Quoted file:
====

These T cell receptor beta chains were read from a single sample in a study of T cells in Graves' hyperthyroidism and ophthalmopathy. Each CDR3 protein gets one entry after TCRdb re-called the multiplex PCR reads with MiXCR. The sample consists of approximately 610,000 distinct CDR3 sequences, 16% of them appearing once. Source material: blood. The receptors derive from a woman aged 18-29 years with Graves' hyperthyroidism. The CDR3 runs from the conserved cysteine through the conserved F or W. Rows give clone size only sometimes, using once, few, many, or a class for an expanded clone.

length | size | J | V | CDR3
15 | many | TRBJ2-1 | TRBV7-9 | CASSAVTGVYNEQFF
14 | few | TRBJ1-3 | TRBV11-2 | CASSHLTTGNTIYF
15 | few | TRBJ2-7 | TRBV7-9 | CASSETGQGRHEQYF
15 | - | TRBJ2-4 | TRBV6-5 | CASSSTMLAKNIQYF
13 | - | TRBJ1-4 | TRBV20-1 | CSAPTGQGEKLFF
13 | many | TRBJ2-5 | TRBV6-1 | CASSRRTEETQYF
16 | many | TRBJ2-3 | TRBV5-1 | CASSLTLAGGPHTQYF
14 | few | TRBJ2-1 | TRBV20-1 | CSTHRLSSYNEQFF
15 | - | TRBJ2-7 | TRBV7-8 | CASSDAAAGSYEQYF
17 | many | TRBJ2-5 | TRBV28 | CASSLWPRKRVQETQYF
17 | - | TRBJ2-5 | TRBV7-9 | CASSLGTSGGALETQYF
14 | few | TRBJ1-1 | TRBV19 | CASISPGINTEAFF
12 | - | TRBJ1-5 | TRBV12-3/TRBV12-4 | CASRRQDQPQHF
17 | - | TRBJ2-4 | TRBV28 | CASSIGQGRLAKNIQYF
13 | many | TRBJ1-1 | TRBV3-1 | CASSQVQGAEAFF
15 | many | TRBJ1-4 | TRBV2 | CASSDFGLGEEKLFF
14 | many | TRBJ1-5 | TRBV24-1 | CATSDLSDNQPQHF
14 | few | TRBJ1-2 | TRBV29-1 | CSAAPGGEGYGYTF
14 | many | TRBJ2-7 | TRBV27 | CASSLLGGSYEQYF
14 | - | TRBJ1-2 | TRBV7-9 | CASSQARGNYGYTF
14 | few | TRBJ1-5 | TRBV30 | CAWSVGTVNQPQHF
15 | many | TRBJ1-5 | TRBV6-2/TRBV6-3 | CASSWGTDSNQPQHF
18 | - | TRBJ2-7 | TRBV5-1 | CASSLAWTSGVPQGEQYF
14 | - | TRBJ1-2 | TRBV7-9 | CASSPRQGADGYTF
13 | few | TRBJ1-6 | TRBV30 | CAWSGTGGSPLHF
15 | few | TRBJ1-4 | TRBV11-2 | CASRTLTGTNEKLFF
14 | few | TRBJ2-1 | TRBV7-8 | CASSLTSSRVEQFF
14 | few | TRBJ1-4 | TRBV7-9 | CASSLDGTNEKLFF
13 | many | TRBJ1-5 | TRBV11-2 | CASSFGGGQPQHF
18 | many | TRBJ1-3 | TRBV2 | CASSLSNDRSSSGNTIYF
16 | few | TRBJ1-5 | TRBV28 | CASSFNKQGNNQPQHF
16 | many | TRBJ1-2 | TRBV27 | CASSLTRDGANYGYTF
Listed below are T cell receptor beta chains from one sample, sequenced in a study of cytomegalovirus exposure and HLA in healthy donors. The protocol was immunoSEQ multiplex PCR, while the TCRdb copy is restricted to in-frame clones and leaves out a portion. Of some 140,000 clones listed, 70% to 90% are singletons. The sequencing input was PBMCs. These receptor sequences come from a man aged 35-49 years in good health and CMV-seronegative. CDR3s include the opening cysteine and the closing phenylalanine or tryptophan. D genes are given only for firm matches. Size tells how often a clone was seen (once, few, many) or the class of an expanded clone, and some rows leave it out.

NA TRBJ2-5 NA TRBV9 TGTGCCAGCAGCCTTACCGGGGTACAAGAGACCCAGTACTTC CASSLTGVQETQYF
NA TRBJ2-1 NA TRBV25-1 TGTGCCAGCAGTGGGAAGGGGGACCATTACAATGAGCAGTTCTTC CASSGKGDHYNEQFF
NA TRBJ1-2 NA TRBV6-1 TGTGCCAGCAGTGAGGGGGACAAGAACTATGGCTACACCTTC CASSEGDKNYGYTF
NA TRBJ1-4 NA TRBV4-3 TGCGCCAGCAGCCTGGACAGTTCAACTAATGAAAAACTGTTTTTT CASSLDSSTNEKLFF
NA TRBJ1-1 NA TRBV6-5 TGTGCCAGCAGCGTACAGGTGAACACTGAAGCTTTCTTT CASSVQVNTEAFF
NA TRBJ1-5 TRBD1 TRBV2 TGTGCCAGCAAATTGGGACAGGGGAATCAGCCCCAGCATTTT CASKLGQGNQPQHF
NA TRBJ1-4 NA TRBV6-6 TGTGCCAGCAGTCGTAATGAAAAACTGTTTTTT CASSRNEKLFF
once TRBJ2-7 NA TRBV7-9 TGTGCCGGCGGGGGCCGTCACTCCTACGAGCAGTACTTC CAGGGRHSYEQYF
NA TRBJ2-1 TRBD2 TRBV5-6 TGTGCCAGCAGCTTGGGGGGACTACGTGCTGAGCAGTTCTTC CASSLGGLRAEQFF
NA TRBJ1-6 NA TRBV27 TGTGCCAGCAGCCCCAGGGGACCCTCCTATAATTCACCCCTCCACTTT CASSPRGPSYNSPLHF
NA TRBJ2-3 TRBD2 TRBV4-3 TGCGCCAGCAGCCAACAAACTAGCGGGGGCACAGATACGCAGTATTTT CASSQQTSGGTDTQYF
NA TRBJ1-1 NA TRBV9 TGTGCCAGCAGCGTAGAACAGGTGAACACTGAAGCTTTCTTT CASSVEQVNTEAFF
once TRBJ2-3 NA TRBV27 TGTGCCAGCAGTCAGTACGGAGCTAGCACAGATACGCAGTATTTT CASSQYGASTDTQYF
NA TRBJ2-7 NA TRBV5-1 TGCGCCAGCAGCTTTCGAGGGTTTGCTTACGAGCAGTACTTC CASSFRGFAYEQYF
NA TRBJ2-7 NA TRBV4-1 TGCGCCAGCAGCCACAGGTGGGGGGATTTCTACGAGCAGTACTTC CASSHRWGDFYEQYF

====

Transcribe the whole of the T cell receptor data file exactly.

These T cell receptor beta chains were read from a single sample in a study of T cells in Graves' hyperthyroidism and ophthalmopathy. Each CDR3 protein gets one entry after TCRdb re-called the multiplex PCR reads with MiXCR. The sample consists of approximately 610,000 distinct CDR3 sequences, 16% of them appearing once. Source material: blood. The receptors derive from a woman aged 18-29 years with Graves' hyperthyroidism. The CDR3 runs from the conserved cysteine through the conserved F or W. Rows give clone size only sometimes, using once, few, many, or a class for an expanded clone.

length | size | J | V | CDR3
15 | many | TRBJ2-1 | TRBV7-9 | CASSAVTGVYNEQFF
14 | few | TRBJ1-3 | TRBV11-2 | CASSHLTTGNTIYF
15 | few | TRBJ2-7 | TRBV7-9 | CASSETGQGRHEQYF
15 | - | TRBJ2-4 | TRBV6-5 | CASSSTMLAKNIQYF
13 | - | TRBJ1-4 | TRBV20-1 | CSAPTGQGEKLFF
13 | many | TRBJ2-5 | TRBV6-1 | CASSRRTEETQYF
16 | many | TRBJ2-3 | TRBV5-1 | CASSLTLAGGPHTQYF
14 | few | TRBJ2-1 | TRBV20-1 | CSTHRLSSYNEQFF
15 | - | TRBJ2-7 | TRBV7-8 | CASSDAAAGSYEQYF
17 | many | TRBJ2-5 | TRBV28 | CASSLWPRKRVQETQYF
17 | - | TRBJ2-5 | TRBV7-9 | CASSLGTSGGALETQYF
14 | few | TRBJ1-1 | TRBV19 | CASISPGINTEAFF
12 | - | TRBJ1-5 | TRBV12-3/TRBV12-4 | CASRRQDQPQHF
17 | - | TRBJ2-4 | TRBV28 | CASSIGQGRLAKNIQYF
13 | many | TRBJ1-1 | TRBV3-1 | CASSQVQGAEAFF
15 | many | TRBJ1-4 | TRBV2 | CASSDFGLGEEKLFF
14 | many | TRBJ1-5 | TRBV24-1 | CATSDLSDNQPQHF
14 | few | TRBJ1-2 | TRBV29-1 | CSAAPGGEGYGYTF
14 | many | TRBJ2-7 | TRBV27 | CASSLLGGSYEQYF
14 | - | TRBJ1-2 | TRBV7-9 | CASSQARGNYGYTF
14 | few | TRBJ1-5 | TRBV30 | CAWSVGTVNQPQHF
15 | many | TRBJ1-5 | TRBV6-2/TRBV6-3 | CASSWGTDSNQPQHF
18 | - | TRBJ2-7 | TRBV5-1 | CASSLAWTSGVPQGEQYF
14 | - | TRBJ1-2 | TRBV7-9 | CASSPRQGADGYTF
13 | few | TRBJ1-6 | TRBV30 | CAWSGTGGSPLHF
15 | few | TRBJ1-4 | TRBV11-2 | CASRTLTGTNEKLFF
14 | few | TRBJ2-1 | TRBV7-8 | CASSLTSSRVEQFF
14 | few | TRBJ1-4 | TRBV7-9 | CASSLDGTNEKLFF
13 | many | TRBJ1-5 | TRBV11-2 | CASSFGGGQPQHF
18 | many | TRBJ1-3 | TRBV2 | CASSLSNDRSSSGNTIYF
16 | few | TRBJ1-5 | TRBV28 | CASSFNKQGNNQPQHF
16 | many | TRBJ1-2 | TRBV27 | CASSLTRDGANYGYTF
Listed below are T cell receptor beta chains from one sample, sequenced in a study of cytomegalovirus exposure and HLA in healthy donors. The protocol was immunoSEQ multiplex PCR, while the TCRdb copy is restricted to in-frame clones and leaves out a portion. Of some 140,000 clones listed, 70% to 90% are singletons. The sequencing input was PBMCs. These receptor sequences come from a man aged 35-49 years in good health and CMV-seronegative. CDR3s include the opening cysteine and the closing phenylalanine or tryptophan. D genes are given only for firm matches. Size tells how often a clone was seen (once, few, many) or the class of an expanded clone, and some rows leave it out.

NA TRBJ2-5 NA TRBV9 TGTGCCAGCAGCCTTACCGGGGTACAAGAGACCCAGTACTTC CASSLTGVQETQYF
NA TRBJ2-1 NA TRBV25-1 TGTGCCAGCAGTGGGAAGGGGGACCATTACAATGAGCAGTTCTTC CASSGKGDHYNEQFF
NA TRBJ1-2 NA TRBV6-1 TGTGCCAGCAGTGAGGGGGACAAGAACTATGGCTACACCTTC CASSEGDKNYGYTF
NA TRBJ1-4 NA TRBV4-3 TGCGCCAGCAGCCTGGACAGTTCAACTAATGAAAAACTGTTTTTT CASSLDSSTNEKLFF
NA TRBJ1-1 NA TRBV6-5 TGTGCCAGCAGCGTACAGGTGAACACTGAAGCTTTCTTT CASSVQVNTEAFF
NA TRBJ1-5 TRBD1 TRBV2 TGTGCCAGCAAATTGGGACAGGGGAATCAGCCCCAGCATTTT CASKLGQGNQPQHF
NA TRBJ1-4 NA TRBV6-6 TGTGCCAGCAGTCGTAATGAAAAACTGTTTTTT CASSRNEKLFF
once TRBJ2-7 NA TRBV7-9 TGTGCCGGCGGGGGCCGTCACTCCTACGAGCAGTACTTC CAGGGRHSYEQYF
NA TRBJ2-1 TRBD2 TRBV5-6 TGTGCCAGCAGCTTGGGGGGACTACGTGCTGAGCAGTTCTTC CASSLGGLRAEQFF
NA TRBJ1-6 NA TRBV27 TGTGCCAGCAGCCCCAGGGGACCCTCCTATAATTCACCCCTCCACTTT CASSPRGPSYNSPLHF
NA TRBJ2-3 TRBD2 TRBV4-3 TGCGCCAGCAGCCAACAAACTAGCGGGGGCACAGATACGCAGTATTTT CASSQQTSGGTDTQYF
NA TRBJ1-1 NA TRBV9 TGTGCCAGCAGCGTAGAACAGGTGAACACTGAAGCTTTCTTT CASSVEQVNTEAFF
once TRBJ2-3 NA TRBV27 TGTGCCAGCAGTCAGTACGGAGCTAGCACAGATACGCAGTATTTT CASSQYGASTDTQYF
NA TRBJ2-7 NA TRBV5-1 TGCGCCAGCAGCTTTCGAGGGTTTGCTTACGAGCAGTACTTC CASSFRGFAYEQYF
NA TRBJ2-7 NA TRBV4-1 TGCGCCAGCAGCCACAGGTGGGGGGATTTCTACGAGCAGTACTTC CASSHRWGDFYEQYF